“Have you ever been with a Latina?” Marga Gomez said, peeking over her glasses as she purred and winked to the audience, joking about the only stereotype she’s okay with — a Latinas’ sexual confidence, which she says works in her favor when it comes to dating.
Stories of her dating life as a lesbian, her experience of being a Latina who doesn’t speak Spanish and stereotypes she’s faced when visiting states like Texas or Utah had the packed audience laughing in the one-night-only event, which brought comedian, writer and performer Marga Gomez to campus.
Overflowing with over 150 people this past Friday, the Oakes Learning Center was filled with students and community members, some of whom were standing outside the doors.
Gomez tours nationally at universities, nightclubs and political events and appeared on HBO’s “Comic Relief,” Comedy Central’s “Out There” and the PBS series “In the Life.”
In addition to her stand-up, she wrote and performed 10 solo plays. Her work earned her several honors including the GLAAD Media Award for Off-Broadway Theater, The Los Angeles “Ovation Award for Best Featured Actress,” the 2010 Bay Area Critics Circle Award for “Best Performance” and SF Bay Guardian’s “Best Comedian” award three times.
The student-initiated event brought together the six major resource centers — Cantú Queer Center, El Centro, African American Resource and Cultural Center, Asian American/Pacific Islander Resource Center, American Indian Resource Center and Women’s Center — for a night of laughter, collaboration and community building. Fourth-year student and Cantú Queer Center program coordinator Manee Burciaga emphasized the importance of connecting outside of the centers’ separate offices.
“We’re all a community and to come together for an event like this is just amazing,” Burciaga said. “Although [the ethnic resource centers] are all together in the same building, having an event like this is more relaxed. It’s a place where everyone can socialize.”
In addition to the six resource centers, the show was also sponsored by the Oakes College, Theta Pi Sigma, Familia X, Queer People of Color, the Dean of Students Office and CARE Council.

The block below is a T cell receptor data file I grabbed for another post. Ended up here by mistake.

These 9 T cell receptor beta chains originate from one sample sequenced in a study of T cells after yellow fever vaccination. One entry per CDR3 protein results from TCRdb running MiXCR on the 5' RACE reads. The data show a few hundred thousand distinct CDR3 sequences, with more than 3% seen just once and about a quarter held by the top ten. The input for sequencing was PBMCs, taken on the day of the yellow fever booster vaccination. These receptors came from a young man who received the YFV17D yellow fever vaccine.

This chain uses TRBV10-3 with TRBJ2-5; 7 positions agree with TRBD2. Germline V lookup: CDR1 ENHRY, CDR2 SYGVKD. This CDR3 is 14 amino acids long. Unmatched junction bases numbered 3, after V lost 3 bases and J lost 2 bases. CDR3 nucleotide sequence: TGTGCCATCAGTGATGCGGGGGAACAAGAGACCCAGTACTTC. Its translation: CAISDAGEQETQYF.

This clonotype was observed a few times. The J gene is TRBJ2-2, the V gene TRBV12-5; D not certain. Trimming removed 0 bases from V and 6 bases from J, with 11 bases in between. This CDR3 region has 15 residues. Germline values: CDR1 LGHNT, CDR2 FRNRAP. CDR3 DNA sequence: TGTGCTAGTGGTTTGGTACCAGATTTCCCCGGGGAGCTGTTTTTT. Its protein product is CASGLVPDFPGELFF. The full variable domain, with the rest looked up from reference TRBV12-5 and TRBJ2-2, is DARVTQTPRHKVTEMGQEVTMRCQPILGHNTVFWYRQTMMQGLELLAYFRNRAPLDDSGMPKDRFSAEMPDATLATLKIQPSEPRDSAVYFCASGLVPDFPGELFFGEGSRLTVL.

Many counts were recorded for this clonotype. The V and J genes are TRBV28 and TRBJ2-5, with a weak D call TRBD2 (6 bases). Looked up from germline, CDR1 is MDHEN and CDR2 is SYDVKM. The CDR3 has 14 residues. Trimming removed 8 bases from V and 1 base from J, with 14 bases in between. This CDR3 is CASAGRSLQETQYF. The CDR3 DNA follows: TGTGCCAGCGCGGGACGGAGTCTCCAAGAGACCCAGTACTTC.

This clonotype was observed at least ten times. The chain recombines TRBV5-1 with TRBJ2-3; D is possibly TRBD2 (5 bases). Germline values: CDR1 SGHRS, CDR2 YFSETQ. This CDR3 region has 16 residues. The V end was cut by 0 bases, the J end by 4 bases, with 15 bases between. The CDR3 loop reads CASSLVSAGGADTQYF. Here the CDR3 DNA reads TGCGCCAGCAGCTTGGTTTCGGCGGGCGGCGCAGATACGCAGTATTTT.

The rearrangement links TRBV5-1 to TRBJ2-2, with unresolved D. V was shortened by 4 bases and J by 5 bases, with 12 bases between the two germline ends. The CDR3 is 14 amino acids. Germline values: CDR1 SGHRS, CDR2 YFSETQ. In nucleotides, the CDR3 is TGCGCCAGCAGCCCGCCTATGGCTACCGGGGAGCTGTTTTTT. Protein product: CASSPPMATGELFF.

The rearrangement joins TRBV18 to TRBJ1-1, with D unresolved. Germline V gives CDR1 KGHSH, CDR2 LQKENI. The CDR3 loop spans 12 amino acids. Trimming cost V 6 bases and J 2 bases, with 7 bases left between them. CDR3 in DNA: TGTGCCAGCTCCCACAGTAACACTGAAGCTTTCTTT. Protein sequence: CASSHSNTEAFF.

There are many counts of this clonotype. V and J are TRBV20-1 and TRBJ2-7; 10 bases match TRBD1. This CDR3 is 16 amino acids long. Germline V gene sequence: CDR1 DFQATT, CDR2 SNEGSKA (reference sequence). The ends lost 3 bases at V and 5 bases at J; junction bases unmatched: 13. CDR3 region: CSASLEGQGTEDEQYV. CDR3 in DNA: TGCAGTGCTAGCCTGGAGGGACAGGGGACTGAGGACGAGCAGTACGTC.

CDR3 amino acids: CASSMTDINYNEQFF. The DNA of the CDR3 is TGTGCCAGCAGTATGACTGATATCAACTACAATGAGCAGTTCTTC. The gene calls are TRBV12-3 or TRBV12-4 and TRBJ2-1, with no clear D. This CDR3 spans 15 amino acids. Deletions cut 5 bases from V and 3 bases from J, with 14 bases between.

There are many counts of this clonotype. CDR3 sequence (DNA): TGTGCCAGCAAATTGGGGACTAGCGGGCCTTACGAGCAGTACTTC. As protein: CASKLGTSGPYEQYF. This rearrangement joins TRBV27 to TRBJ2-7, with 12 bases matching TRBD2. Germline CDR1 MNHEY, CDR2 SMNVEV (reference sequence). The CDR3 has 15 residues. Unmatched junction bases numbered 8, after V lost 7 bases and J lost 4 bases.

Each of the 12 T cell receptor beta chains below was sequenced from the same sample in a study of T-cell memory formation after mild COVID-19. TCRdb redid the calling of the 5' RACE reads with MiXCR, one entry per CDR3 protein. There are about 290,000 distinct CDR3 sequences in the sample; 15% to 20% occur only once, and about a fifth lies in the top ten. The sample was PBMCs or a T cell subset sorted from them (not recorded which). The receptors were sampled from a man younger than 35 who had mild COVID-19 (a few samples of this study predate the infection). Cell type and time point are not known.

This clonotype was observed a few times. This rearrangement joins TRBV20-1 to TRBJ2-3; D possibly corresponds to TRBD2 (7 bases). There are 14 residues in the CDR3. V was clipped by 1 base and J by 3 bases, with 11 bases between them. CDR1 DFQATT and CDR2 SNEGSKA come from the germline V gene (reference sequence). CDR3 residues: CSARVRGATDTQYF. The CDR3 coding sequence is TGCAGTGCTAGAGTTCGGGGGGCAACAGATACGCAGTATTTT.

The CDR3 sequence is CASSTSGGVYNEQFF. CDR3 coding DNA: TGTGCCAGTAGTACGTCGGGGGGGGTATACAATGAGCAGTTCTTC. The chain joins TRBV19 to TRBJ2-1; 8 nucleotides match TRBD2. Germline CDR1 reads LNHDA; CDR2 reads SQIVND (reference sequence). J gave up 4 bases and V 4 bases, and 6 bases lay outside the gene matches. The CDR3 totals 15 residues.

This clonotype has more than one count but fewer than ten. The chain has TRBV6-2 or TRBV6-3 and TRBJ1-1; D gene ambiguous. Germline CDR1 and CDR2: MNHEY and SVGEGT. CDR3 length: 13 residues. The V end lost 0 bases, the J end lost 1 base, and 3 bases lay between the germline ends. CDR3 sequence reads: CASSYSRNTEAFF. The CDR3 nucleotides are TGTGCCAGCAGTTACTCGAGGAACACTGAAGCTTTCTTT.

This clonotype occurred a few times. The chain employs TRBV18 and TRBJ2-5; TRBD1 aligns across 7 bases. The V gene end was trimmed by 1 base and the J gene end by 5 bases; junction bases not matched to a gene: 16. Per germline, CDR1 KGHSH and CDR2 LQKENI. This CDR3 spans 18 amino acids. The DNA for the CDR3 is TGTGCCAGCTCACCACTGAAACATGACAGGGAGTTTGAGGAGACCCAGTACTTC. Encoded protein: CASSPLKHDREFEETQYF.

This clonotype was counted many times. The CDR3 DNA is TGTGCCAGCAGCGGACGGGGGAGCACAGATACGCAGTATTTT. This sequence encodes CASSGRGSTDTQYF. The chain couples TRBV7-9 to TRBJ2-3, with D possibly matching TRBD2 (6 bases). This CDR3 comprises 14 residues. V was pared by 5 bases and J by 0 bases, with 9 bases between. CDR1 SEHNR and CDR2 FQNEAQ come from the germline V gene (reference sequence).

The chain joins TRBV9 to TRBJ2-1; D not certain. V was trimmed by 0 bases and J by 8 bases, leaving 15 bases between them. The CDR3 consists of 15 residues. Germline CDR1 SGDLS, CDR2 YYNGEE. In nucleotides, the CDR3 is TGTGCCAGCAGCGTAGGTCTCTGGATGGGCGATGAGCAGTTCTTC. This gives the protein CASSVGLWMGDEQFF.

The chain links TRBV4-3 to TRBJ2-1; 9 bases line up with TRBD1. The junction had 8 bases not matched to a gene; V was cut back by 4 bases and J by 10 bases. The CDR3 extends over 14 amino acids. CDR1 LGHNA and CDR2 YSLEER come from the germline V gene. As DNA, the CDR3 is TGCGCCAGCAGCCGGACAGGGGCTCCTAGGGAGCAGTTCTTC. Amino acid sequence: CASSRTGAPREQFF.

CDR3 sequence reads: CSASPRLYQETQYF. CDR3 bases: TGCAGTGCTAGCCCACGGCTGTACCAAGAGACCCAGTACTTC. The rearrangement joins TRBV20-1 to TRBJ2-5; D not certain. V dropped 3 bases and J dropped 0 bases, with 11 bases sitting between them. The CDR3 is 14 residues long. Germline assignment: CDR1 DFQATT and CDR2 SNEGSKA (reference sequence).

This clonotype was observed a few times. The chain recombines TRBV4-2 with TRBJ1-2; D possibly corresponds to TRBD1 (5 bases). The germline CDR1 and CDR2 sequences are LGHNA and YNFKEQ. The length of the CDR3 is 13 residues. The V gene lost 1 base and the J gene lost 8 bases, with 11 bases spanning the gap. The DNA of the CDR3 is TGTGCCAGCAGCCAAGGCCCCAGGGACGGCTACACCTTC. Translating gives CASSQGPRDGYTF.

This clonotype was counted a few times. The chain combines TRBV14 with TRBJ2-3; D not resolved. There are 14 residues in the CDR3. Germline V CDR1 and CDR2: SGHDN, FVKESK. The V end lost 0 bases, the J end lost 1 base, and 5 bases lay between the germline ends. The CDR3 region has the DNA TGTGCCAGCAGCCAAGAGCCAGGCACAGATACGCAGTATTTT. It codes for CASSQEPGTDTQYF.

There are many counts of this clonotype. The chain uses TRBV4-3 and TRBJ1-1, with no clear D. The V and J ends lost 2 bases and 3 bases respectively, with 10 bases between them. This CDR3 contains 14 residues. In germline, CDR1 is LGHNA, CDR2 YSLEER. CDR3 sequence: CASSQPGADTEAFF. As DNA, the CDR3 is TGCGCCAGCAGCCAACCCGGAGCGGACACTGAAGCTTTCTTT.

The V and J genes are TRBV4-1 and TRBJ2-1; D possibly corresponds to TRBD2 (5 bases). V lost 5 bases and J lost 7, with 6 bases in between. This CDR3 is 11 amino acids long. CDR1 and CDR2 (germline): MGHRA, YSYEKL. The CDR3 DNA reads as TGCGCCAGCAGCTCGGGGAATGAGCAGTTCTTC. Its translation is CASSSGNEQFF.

Tam Welch, who works with all six centers as a gender and sexuality specialist — a position created this past year — helped support the event. Gomez performed at UCSC several times before, Welch said.
“What’s unique about this [specific performance] is that it’s a collaborative event from all six resource centers, talking about the intersections around being a women, being a lesbian and a Latina,” Welch said.
Planning began in November in an effort to address the intersectionalities of being queer and being Latina, but third-year and co-coordinator Jessica Loya said this doesn’t mean Gomez’s stories aren’t relatable to a spectrum of identities. “Her stories and her comedy are about everyday life,” Loya said. “They’re about experiences most individuals can say ‘I’ve had that experience with my mother, my brother, my sister or my friend.’ Having it on a college campus is even better because it allows for the flow of communication to happen across different cultures.”
While Gomez’s comedy focuses on her own life, the Cantú Queer Center’s student program coordinator Manee Burciaga said comedy and laughter opens the doors for communication about larger stories affecting the community as well as for allies.
“She talks about issues through comedy that people can identify themselves with,” Burciaga said. “It makes it easier to talk about some of those issues if you’re laughing.”
Gender was a central theme of her show, with Gomez saying eventually the world will be genderless. She spoke about being mistaken as a man while visiting the Midwest and asking for tampons at 7-11 in a deep voice in an attempt to avoid awkwardness with the person who had mistaken her gender.
“It seems everyone’s nervous at what pronouns to use,” Gomez said in a post-show interview. “I do think it would be probable that in the future people will just stop with this because there are so many things making a person who they are.”